Project description:Oncolytic viruses with their capacity to specifically replicate in and kill tumor cells emerged as a novel class of cancer therapeutics. Rat oncolytic parvovirus (H-1PV) was used to treat different types of cancer in preclinical settings and was lately successfully combined with standard gemcitabine chemotherapy in treating pancreatic ductal adenocarcinoma (PDAC) in rats. Our previous work showed that the immune system and particularly the release of interferon-gamma (IFN?) seem to mediate the anticancer effect of H-1PV in that model. Therefore, we reasoned that the therapeutic properties of H-1PV can be boosted with IFN? for the treatment of late incurable stages of PDAC like peritoneal carcinomatosis. Rats bearing established orthotopic pancreatic carcinomas with peritoneal metastases were treated with a single intratumoral (i.t.) or intraperitoneal (i.p.) injection of 5 x 10? plaque forming units of H-1PV with or without concomitant IFN? application. Intratumoral injection proved to be more effective than the intraperitoneal route in controlling the growth of both the primary pancreatic tumors and peritoneal carcinomatosis, accompanied by migration of virus from primary to metastatic deposits. Concomitant i.p. treatment of H-1PV with recIFN? resulted in improved therapeutic effect yielding an extended animal survival, compared with i.p. treatment with H-1PV alone. IFN? application enhanced the H-1PV-induced peritoneal macrophage and splenocyte responses against tumor cells while causing a significant reduction in the titers of H1-PV-neutralising antibodies in ascitic fluid. Thus, IFN? co-application together with H-1PV might be considered as a novel therapeutic option to improve the survival of PDAC patients with peritoneal carcinomatosis.
Project description:The structure of single-stranded DNA (ssDNA) packaging H-1 parvovirus (H-1PV), which is being developed as an antitumor gene delivery vector, has been determined for wild-type (wt) virions and noninfectious (empty) capsids to 2.7- and 3.2-Å resolution, respectively, using X-ray crystallography. The capsid viral protein (VP) structure consists of an ?-helix and an eight-stranded anti-parallel ?-barrel with large loop regions between the strands. The ?-barrel and loops form the capsid core and surface, respectively. In the wt structure, 600 nucleotides are ordered in an interior DNA binding pocket of the capsid. This accounts for ?12% of the H-1PV genome. The wt structure is identical to the empty capsid structure, except for side chain conformation variations at the nucleotide binding pocket. Comparison of the H-1PV nucleotides to those observed in canine parvovirus and minute virus of mice, two members of the genus Parvovirus, showed both similarity in structure and analogous interactions. This observation suggests a functional role, such as in capsid stability and/or ssDNA genome recognition for encapsulation. The VP structure differs from those of other parvoviruses in surface loop regions that control receptor binding, tissue tropism, pathogenicity, and antibody recognition, including VP sequences reported to determine tumor cell tropism for oncotropic rodent parvoviruses. These structures of H-1PV provide insight into structural features that dictate capsid stabilization following genome packaging and three-dimensional information applicable for rational design of tumor-targeted recombinant gene delivery vectors.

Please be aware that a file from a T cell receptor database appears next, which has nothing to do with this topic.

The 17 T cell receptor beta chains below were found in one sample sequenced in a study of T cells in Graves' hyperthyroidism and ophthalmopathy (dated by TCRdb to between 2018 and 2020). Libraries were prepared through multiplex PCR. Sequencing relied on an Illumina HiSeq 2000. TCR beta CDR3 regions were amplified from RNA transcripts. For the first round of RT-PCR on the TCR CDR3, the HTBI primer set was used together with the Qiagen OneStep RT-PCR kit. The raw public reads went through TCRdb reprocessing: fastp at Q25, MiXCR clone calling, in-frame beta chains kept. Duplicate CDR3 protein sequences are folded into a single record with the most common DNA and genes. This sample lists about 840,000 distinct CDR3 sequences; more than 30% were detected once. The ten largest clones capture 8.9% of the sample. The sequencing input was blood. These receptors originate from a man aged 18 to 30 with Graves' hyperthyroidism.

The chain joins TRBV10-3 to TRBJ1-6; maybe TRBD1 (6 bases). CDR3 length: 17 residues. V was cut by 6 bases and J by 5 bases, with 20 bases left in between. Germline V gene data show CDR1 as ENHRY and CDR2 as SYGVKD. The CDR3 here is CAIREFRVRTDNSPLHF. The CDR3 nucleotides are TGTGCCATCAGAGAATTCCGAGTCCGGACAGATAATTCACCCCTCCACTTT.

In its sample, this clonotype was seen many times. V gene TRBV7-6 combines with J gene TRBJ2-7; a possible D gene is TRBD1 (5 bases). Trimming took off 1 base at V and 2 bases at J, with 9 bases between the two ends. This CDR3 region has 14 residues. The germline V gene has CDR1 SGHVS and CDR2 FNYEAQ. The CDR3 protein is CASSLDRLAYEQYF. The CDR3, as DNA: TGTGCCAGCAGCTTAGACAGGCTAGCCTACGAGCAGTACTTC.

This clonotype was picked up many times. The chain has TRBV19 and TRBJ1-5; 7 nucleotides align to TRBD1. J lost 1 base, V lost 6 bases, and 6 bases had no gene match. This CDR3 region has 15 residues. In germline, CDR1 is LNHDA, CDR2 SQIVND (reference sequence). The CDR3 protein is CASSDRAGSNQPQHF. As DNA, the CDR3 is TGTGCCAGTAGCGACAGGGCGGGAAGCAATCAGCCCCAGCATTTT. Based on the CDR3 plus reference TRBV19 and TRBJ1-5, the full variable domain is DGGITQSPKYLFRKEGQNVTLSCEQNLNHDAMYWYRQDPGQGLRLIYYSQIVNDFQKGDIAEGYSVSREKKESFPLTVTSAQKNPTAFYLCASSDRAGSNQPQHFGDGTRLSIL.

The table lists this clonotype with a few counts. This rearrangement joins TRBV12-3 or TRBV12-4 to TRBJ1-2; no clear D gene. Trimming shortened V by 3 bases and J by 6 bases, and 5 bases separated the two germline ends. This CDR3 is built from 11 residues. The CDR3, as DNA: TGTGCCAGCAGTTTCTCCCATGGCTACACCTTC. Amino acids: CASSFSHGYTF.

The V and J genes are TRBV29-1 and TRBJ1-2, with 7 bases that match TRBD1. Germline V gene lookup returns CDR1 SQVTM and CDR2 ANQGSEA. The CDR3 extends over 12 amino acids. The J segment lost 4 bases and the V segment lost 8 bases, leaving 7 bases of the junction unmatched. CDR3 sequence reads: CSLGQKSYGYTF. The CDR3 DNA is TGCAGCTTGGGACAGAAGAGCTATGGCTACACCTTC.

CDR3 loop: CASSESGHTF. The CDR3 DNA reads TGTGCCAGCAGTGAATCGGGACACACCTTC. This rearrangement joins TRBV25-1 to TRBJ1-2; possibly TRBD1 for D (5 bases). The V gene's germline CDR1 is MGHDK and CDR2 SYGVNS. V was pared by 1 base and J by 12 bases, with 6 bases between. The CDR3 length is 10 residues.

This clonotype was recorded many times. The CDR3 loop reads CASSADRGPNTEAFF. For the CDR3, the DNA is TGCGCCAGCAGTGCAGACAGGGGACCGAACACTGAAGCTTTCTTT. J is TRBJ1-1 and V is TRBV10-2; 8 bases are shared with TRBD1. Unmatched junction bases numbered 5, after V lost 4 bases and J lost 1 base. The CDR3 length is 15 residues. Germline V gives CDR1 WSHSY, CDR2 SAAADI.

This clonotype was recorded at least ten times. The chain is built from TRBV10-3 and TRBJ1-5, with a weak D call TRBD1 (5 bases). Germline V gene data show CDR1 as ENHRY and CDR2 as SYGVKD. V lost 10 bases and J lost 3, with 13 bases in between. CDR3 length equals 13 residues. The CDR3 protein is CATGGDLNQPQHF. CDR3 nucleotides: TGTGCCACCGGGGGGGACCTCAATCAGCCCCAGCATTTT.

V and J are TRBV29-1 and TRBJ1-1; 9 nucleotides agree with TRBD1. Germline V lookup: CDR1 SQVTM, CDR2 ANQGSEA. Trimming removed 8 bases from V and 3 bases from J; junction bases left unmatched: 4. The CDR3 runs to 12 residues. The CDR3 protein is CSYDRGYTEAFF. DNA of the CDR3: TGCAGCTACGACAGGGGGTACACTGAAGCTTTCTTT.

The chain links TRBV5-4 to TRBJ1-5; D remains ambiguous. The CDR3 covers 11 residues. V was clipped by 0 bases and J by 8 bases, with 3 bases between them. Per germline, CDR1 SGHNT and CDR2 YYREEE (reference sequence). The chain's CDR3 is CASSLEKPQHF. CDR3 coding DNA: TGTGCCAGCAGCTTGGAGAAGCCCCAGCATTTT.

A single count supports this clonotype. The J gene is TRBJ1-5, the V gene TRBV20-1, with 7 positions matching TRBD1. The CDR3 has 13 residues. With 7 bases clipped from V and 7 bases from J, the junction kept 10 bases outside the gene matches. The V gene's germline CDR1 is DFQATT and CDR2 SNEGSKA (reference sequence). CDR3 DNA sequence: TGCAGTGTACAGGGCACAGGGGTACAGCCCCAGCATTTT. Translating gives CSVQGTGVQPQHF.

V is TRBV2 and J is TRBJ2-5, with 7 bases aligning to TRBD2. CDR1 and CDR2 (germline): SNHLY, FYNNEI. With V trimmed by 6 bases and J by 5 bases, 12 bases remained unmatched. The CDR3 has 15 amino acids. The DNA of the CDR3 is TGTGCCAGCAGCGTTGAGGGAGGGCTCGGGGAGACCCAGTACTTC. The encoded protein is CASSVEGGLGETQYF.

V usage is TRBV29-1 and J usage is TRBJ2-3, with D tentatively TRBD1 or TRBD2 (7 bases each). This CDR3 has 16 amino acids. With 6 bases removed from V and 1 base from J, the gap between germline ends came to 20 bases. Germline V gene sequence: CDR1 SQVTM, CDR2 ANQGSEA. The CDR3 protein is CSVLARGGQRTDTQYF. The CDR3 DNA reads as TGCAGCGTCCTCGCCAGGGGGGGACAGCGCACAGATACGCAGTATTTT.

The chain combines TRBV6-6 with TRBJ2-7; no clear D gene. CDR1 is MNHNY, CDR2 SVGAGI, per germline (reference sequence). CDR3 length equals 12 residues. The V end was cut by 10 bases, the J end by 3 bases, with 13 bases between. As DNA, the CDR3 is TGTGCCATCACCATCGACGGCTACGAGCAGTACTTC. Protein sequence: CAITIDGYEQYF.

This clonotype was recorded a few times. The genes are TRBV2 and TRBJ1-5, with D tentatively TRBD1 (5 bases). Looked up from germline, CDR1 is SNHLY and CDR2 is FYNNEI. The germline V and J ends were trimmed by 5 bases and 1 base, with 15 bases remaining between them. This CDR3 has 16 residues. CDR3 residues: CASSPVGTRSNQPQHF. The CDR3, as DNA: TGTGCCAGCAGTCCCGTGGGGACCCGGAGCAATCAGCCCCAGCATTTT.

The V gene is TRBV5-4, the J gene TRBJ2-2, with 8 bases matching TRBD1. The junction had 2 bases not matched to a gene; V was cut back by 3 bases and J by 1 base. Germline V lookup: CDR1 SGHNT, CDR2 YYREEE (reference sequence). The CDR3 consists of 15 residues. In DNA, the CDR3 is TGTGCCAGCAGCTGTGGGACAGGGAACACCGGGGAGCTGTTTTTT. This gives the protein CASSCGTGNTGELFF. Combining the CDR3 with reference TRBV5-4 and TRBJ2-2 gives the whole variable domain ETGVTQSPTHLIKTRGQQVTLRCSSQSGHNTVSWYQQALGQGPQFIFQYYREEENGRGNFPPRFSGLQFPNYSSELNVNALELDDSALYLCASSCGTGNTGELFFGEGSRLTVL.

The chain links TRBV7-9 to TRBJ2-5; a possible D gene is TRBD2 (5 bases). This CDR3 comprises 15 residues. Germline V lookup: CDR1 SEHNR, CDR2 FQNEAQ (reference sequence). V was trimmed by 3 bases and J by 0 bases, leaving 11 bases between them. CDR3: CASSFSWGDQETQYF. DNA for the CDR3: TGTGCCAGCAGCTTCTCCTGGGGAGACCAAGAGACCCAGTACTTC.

Project description:Non-Hodgkin lymphoma (NHL) and leukemia are among the most common cancers worldwide. While the treatment of NHL/leukemia of B-cell origin has much progressed with the introduction of targeted therapies, few treatment standards have been established for T-NHL/leukemia. As presentation in both B- and T-NHL/leukemia patients is often aggressive and as prognosis for relapsed disease is especially dismal, this cancer entity poses major challenges and requires innovative therapeutic approaches. In clinical trials, oncolytic viruses (OVs) have been used against refractory multiple myeloma (MM). In preclinical settings, a number of OVs have demonstrated a remarkable ability to suppress various types of hematological cancers. Most studies dealing with this approach have used MM or B- or myeloid-cell-derived malignancies as models. Only a few describe susceptibility of T-cell lymphoma/leukemia to OV infection and killing. The rat H-1 parvovirus (H-1PV) is an OV with considerable promise as a novel therapeutic agent against both solid tumors (pancreatic cancer and glioblastoma) and hematological malignancies. The present perspective article builds on previous reports of H-1PV-driven regression of Burkitt's lymphoma xenografts and on unpublished observations demonstrating effective killing by H-1PV of cells from CHOP-resistant diffuse large B-cell lymphoma, cutaneous T-cell lymphoma, and T-cell acute lymphoblastic leukemia. On the basis of these studies, H-1PV is proposed for use as an adjuvant to (chemo)therapeutic regimens. Furthermore, in the light of a recently completed first parvovirus clinical trial in glioblastoma patients, the advantages of H-1PV for systemic application are discussed.